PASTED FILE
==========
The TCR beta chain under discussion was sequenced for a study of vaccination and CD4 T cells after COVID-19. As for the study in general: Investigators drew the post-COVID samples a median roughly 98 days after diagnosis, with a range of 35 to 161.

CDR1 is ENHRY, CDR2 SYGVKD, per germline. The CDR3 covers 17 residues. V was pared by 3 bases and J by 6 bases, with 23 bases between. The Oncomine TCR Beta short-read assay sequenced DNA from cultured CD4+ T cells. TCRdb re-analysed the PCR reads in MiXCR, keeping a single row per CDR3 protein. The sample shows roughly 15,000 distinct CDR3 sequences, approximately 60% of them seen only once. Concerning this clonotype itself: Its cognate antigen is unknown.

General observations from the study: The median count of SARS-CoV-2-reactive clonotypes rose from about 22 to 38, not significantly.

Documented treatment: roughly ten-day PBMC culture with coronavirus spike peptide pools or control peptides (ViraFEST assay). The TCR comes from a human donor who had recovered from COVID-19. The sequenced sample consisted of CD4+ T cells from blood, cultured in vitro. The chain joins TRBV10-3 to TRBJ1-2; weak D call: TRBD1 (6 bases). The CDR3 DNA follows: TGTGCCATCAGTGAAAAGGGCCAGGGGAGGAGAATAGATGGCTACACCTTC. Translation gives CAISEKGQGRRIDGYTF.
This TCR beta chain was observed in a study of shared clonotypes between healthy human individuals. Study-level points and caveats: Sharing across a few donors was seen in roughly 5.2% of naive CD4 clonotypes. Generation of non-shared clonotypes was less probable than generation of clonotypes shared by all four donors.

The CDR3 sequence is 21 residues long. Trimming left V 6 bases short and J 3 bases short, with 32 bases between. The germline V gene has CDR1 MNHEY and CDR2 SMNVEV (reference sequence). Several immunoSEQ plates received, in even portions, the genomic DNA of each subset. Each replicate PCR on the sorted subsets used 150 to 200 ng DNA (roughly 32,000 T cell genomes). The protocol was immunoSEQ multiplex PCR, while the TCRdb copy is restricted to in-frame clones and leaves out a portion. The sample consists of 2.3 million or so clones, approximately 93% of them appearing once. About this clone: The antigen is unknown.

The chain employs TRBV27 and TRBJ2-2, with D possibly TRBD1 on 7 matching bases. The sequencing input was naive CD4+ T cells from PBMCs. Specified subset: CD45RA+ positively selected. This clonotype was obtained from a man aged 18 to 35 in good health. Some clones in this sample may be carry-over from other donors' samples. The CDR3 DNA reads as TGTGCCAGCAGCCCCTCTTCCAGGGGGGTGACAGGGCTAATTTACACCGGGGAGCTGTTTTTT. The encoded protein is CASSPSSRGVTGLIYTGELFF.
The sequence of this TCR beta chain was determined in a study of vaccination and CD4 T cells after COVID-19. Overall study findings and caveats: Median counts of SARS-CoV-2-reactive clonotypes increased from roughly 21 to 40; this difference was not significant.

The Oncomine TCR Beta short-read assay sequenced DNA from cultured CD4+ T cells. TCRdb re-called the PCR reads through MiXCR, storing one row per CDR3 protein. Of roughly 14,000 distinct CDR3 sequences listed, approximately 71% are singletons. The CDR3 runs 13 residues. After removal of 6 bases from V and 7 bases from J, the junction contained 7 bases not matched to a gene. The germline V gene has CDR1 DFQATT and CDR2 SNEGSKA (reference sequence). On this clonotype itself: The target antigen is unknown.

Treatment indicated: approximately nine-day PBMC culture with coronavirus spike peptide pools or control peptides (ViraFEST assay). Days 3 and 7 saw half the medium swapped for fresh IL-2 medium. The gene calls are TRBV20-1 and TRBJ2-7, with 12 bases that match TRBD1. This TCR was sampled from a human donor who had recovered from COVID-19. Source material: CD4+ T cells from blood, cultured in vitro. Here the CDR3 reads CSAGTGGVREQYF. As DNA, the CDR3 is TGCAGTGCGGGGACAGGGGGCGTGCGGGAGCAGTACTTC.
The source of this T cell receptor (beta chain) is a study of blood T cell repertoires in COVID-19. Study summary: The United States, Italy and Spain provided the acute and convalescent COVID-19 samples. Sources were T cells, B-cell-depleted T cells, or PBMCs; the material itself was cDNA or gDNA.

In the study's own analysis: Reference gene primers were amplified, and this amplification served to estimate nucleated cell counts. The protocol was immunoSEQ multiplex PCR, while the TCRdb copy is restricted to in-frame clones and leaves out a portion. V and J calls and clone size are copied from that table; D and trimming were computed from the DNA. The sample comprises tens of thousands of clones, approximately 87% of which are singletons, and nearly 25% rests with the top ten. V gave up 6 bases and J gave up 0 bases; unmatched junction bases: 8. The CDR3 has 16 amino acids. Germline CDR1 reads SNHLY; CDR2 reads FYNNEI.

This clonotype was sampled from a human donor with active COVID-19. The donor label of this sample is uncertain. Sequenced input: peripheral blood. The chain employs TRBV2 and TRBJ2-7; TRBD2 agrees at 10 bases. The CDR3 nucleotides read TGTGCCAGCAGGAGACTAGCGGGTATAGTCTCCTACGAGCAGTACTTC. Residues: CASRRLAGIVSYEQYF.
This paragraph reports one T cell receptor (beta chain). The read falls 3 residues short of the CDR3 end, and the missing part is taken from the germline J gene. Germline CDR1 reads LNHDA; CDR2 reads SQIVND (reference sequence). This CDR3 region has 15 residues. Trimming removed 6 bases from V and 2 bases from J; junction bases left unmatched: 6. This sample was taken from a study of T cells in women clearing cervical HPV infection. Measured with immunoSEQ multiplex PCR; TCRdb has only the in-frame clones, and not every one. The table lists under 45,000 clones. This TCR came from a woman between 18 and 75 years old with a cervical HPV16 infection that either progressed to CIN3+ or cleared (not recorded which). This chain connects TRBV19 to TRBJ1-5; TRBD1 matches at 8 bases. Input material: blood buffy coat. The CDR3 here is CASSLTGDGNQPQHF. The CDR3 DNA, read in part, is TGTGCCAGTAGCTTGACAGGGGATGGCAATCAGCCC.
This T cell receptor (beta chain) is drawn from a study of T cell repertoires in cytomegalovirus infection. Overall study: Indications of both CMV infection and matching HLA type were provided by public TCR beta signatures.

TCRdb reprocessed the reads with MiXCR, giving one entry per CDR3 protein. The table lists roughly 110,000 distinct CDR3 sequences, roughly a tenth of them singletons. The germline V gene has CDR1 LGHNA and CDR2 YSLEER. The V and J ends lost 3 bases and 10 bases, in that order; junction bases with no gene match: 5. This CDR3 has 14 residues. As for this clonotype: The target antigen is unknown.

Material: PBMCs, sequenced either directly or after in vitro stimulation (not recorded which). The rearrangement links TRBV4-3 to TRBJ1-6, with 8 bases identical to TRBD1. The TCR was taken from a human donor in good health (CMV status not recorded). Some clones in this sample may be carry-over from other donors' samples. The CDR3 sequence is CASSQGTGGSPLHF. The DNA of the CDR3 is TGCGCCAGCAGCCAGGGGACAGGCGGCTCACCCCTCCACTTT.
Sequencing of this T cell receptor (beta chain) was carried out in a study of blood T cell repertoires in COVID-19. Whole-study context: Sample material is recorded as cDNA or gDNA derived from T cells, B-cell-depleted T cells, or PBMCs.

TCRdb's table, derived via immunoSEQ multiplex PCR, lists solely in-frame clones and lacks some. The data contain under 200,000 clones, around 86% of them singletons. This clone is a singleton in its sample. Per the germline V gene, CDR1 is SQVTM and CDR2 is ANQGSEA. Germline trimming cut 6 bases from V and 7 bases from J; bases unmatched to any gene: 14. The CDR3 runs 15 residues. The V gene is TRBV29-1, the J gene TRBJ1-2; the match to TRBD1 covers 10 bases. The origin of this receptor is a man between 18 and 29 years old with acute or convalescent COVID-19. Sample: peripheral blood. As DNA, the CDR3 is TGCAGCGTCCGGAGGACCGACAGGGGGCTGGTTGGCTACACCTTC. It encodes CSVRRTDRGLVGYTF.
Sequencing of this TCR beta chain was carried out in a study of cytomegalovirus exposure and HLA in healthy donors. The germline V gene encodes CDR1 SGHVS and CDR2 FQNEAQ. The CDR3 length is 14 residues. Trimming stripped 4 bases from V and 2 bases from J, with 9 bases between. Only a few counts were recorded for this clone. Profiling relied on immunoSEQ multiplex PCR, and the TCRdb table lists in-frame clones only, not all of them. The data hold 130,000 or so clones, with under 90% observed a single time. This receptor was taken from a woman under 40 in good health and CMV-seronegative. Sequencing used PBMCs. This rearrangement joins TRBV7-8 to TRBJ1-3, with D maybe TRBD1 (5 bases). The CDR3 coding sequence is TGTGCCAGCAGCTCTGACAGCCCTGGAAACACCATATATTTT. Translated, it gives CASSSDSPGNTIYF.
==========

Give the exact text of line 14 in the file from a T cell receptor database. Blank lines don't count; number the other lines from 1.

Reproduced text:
This paragraph reports one T cell receptor (beta chain). The read falls 3 residues short of the CDR3 end, and the missing part is taken from the germline J gene. Germline CDR1 reads LNHDA; CDR2 reads SQIVND (reference sequence). This CDR3 region has 15 residues. Trimming removed 6 bases from V and 2 bases from J; junction bases left unmatched: 6. This sample was taken from a study of T cells in women clearing cervical HPV infection. Measured with immunoSEQ multiplex PCR; TCRdb has only the in-frame clones, and not every one. The table lists under 45,000 clones. This TCR came from a woman between 18 and 75 years old with a cervical HPV16 infection that either progressed to CIN3+ or cleared (not recorded which). This chain connects TRBV19 to TRBJ1-5; TRBD1 matches at 8 bases. Input material: blood buffy coat. The CDR3 here is CASSLTGDGNQPQHF. The CDR3 DNA, read in part, is TGTGCCAGTAGCTTGACAGGGGATGGCAATCAGCCC.